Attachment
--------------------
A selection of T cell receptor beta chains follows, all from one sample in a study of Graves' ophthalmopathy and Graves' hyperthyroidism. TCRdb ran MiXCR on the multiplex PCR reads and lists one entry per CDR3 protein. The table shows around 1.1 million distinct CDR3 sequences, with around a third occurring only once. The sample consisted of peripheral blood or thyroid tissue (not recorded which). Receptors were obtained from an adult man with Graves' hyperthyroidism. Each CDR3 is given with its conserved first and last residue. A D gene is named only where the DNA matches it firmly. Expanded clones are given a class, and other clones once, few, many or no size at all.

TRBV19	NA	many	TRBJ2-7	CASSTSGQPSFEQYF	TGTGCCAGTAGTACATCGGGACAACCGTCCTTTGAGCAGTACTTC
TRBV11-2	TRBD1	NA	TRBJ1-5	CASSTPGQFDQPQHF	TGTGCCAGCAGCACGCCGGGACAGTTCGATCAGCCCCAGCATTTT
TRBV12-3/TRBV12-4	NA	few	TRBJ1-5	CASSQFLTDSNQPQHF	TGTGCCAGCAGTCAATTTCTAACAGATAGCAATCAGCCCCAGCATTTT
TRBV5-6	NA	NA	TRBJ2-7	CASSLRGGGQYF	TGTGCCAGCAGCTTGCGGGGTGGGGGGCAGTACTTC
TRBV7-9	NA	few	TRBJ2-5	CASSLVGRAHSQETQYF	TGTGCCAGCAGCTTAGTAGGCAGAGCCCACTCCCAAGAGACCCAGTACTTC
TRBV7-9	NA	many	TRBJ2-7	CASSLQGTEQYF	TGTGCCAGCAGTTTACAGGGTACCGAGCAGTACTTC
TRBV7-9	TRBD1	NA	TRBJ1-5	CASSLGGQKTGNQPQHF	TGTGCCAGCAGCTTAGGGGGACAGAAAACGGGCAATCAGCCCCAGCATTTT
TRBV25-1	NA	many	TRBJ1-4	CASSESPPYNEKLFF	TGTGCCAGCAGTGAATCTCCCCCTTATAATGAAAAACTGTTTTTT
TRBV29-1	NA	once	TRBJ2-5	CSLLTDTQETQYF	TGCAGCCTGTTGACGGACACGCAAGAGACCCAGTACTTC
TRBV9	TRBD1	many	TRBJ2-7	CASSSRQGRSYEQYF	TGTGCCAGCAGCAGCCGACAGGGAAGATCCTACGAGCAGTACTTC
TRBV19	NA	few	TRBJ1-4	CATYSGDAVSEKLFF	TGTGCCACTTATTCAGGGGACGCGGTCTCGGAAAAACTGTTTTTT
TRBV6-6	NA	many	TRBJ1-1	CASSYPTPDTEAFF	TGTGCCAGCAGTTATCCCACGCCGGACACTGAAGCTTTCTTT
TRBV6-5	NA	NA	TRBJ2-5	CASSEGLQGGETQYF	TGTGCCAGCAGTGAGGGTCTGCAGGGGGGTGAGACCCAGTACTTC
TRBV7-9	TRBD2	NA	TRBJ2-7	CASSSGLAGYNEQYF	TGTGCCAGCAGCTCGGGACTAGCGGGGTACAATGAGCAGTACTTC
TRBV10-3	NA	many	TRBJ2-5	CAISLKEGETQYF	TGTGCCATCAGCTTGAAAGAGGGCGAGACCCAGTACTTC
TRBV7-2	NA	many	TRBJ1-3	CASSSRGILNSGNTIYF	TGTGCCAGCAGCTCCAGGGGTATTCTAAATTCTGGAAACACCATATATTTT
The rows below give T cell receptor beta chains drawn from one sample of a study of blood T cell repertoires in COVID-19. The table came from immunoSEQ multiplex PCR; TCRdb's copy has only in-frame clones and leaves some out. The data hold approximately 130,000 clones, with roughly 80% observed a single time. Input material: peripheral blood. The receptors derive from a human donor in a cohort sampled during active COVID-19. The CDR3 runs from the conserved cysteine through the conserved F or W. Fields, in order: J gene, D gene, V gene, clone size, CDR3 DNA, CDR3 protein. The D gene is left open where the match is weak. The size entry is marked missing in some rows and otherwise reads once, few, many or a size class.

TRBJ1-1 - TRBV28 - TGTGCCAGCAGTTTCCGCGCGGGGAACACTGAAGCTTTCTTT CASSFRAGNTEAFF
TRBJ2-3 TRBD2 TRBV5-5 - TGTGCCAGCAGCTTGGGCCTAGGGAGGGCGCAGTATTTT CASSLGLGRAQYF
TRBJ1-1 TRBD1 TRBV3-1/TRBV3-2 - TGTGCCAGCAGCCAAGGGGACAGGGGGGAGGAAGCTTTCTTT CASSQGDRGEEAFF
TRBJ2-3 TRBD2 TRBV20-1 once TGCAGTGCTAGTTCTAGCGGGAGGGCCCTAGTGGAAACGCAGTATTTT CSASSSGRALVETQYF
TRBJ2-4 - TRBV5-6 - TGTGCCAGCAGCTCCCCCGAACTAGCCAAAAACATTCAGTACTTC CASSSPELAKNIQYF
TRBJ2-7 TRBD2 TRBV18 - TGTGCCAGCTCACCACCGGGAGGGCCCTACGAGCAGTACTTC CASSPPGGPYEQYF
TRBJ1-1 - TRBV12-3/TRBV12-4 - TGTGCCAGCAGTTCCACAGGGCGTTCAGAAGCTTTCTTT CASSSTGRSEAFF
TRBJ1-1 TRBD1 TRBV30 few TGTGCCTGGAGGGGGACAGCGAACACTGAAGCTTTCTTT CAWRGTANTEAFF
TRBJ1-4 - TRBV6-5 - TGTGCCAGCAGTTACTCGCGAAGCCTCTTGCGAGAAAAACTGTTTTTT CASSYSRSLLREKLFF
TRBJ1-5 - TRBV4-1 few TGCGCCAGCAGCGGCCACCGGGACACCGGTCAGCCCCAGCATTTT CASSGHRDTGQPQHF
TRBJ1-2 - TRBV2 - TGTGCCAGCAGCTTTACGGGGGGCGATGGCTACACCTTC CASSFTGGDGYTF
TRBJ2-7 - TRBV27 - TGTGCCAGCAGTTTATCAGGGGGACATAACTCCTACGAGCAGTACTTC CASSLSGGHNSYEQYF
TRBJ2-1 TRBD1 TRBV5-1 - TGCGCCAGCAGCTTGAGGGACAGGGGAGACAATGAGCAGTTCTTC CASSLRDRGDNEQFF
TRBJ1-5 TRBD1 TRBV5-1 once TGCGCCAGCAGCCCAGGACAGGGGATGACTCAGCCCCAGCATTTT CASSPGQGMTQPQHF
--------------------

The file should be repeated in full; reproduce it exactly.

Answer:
A selection of T cell receptor beta chains follows, all from one sample in a study of Graves' ophthalmopathy and Graves' hyperthyroidism. TCRdb ran MiXCR on the multiplex PCR reads and lists one entry per CDR3 protein. The table shows around 1.1 million distinct CDR3 sequences, with around a third occurring only once. The sample consisted of peripheral blood or thyroid tissue (not recorded which). Receptors were obtained from an adult man with Graves' hyperthyroidism. Each CDR3 is given with its conserved first and last residue. A D gene is named only where the DNA matches it firmly. Expanded clones are given a class, and other clones once, few, many or no size at all.

TRBV19	NA	many	TRBJ2-7	CASSTSGQPSFEQYF	TGTGCCAGTAGTACATCGGGACAACCGTCCTTTGAGCAGTACTTC
TRBV11-2	TRBD1	NA	TRBJ1-5	CASSTPGQFDQPQHF	TGTGCCAGCAGCACGCCGGGACAGTTCGATCAGCCCCAGCATTTT
TRBV12-3/TRBV12-4	NA	few	TRBJ1-5	CASSQFLTDSNQPQHF	TGTGCCAGCAGTCAATTTCTAACAGATAGCAATCAGCCCCAGCATTTT
TRBV5-6	NA	NA	TRBJ2-7	CASSLRGGGQYF	TGTGCCAGCAGCTTGCGGGGTGGGGGGCAGTACTTC
TRBV7-9	NA	few	TRBJ2-5	CASSLVGRAHSQETQYF	TGTGCCAGCAGCTTAGTAGGCAGAGCCCACTCCCAAGAGACCCAGTACTTC
TRBV7-9	NA	many	TRBJ2-7	CASSLQGTEQYF	TGTGCCAGCAGTTTACAGGGTACCGAGCAGTACTTC
TRBV7-9	TRBD1	NA	TRBJ1-5	CASSLGGQKTGNQPQHF	TGTGCCAGCAGCTTAGGGGGACAGAAAACGGGCAATCAGCCCCAGCATTTT
TRBV25-1	NA	many	TRBJ1-4	CASSESPPYNEKLFF	TGTGCCAGCAGTGAATCTCCCCCTTATAATGAAAAACTGTTTTTT
TRBV29-1	NA	once	TRBJ2-5	CSLLTDTQETQYF	TGCAGCCTGTTGACGGACACGCAAGAGACCCAGTACTTC
TRBV9	TRBD1	many	TRBJ2-7	CASSSRQGRSYEQYF	TGTGCCAGCAGCAGCCGACAGGGAAGATCCTACGAGCAGTACTTC
TRBV19	NA	few	TRBJ1-4	CATYSGDAVSEKLFF	TGTGCCACTTATTCAGGGGACGCGGTCTCGGAAAAACTGTTTTTT
TRBV6-6	NA	many	TRBJ1-1	CASSYPTPDTEAFF	TGTGCCAGCAGTTATCCCACGCCGGACACTGAAGCTTTCTTT
TRBV6-5	NA	NA	TRBJ2-5	CASSEGLQGGETQYF	TGTGCCAGCAGTGAGGGTCTGCAGGGGGGTGAGACCCAGTACTTC
TRBV7-9	TRBD2	NA	TRBJ2-7	CASSSGLAGYNEQYF	TGTGCCAGCAGCTCGGGACTAGCGGGGTACAATGAGCAGTACTTC
TRBV10-3	NA	many	TRBJ2-5	CAISLKEGETQYF	TGTGCCATCAGCTTGAAAGAGGGCGAGACCCAGTACTTC
TRBV7-2	NA	many	TRBJ1-3	CASSSRGILNSGNTIYF	TGTGCCAGCAGCTCCAGGGGTATTCTAAATTCTGGAAACACCATATATTTT
The rows below give T cell receptor beta chains drawn from one sample of a study of blood T cell repertoires in COVID-19. The table came from immunoSEQ multiplex PCR; TCRdb's copy has only in-frame clones and leaves some out. The data hold approximately 130,000 clones, with roughly 80% observed a single time. Input material: peripheral blood. The receptors derive from a human donor in a cohort sampled during active COVID-19. The CDR3 runs from the conserved cysteine through the conserved F or W. Fields, in order: J gene, D gene, V gene, clone size, CDR3 DNA, CDR3 protein. The D gene is left open where the match is weak. The size entry is marked missing in some rows and otherwise reads once, few, many or a size class.

TRBJ1-1 - TRBV28 - TGTGCCAGCAGTTTCCGCGCGGGGAACACTGAAGCTTTCTTT CASSFRAGNTEAFF
TRBJ2-3 TRBD2 TRBV5-5 - TGTGCCAGCAGCTTGGGCCTAGGGAGGGCGCAGTATTTT CASSLGLGRAQYF
TRBJ1-1 TRBD1 TRBV3-1/TRBV3-2 - TGTGCCAGCAGCCAAGGGGACAGGGGGGAGGAAGCTTTCTTT CASSQGDRGEEAFF
TRBJ2-3 TRBD2 TRBV20-1 once TGCAGTGCTAGTTCTAGCGGGAGGGCCCTAGTGGAAACGCAGTATTTT CSASSSGRALVETQYF
TRBJ2-4 - TRBV5-6 - TGTGCCAGCAGCTCCCCCGAACTAGCCAAAAACATTCAGTACTTC CASSSPELAKNIQYF
TRBJ2-7 TRBD2 TRBV18 - TGTGCCAGCTCACCACCGGGAGGGCCCTACGAGCAGTACTTC CASSPPGGPYEQYF
TRBJ1-1 - TRBV12-3/TRBV12-4 - TGTGCCAGCAGTTCCACAGGGCGTTCAGAAGCTTTCTTT CASSSTGRSEAFF
TRBJ1-1 TRBD1 TRBV30 few TGTGCCTGGAGGGGGACAGCGAACACTGAAGCTTTCTTT CAWRGTANTEAFF
TRBJ1-4 - TRBV6-5 - TGTGCCAGCAGTTACTCGCGAAGCCTCTTGCGAGAAAAACTGTTTTTT CASSYSRSLLREKLFF
TRBJ1-5 - TRBV4-1 few TGCGCCAGCAGCGGCCACCGGGACACCGGTCAGCCCCAGCATTTT CASSGHRDTGQPQHF
TRBJ1-2 - TRBV2 - TGTGCCAGCAGCTTTACGGGGGGCGATGGCTACACCTTC CASSFTGGDGYTF
TRBJ2-7 - TRBV27 - TGTGCCAGCAGTTTATCAGGGGGACATAACTCCTACGAGCAGTACTTC CASSLSGGHNSYEQYF
TRBJ2-1 TRBD1 TRBV5-1 - TGCGCCAGCAGCTTGAGGGACAGGGGAGACAATGAGCAGTTCTTC CASSLRDRGDNEQFF
TRBJ1-5 TRBD1 TRBV5-1 once TGCGCCAGCAGCCCAGGACAGGGGATGACTCAGCCCCAGCATTTT CASSPGQGMTQPQHF